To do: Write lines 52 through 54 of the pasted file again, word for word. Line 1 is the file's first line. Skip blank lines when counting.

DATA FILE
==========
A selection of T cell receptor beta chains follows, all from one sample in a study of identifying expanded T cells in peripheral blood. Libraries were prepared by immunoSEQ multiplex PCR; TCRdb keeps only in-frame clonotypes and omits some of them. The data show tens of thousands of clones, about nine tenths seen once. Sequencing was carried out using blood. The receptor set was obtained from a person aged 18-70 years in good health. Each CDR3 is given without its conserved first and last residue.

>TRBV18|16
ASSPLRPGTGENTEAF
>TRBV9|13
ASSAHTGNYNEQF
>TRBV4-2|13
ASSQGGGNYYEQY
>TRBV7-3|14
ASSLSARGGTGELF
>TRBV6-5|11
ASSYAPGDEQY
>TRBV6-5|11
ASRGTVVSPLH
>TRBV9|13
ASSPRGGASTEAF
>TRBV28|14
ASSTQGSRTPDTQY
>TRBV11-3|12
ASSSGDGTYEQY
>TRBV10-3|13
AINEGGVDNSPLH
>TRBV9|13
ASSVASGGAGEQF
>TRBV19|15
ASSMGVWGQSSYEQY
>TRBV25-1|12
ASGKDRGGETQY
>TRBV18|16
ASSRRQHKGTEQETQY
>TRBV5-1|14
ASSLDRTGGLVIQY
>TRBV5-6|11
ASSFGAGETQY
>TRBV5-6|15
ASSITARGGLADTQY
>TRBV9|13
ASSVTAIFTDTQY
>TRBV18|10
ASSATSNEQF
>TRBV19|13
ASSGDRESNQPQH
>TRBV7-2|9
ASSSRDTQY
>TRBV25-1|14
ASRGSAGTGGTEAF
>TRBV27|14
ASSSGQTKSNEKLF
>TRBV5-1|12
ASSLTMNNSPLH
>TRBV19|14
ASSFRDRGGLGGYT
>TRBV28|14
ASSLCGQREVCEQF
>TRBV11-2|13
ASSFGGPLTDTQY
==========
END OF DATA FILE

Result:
>TRBV28|14
ASSLCGQREVCEQF
>TRBV11-2|13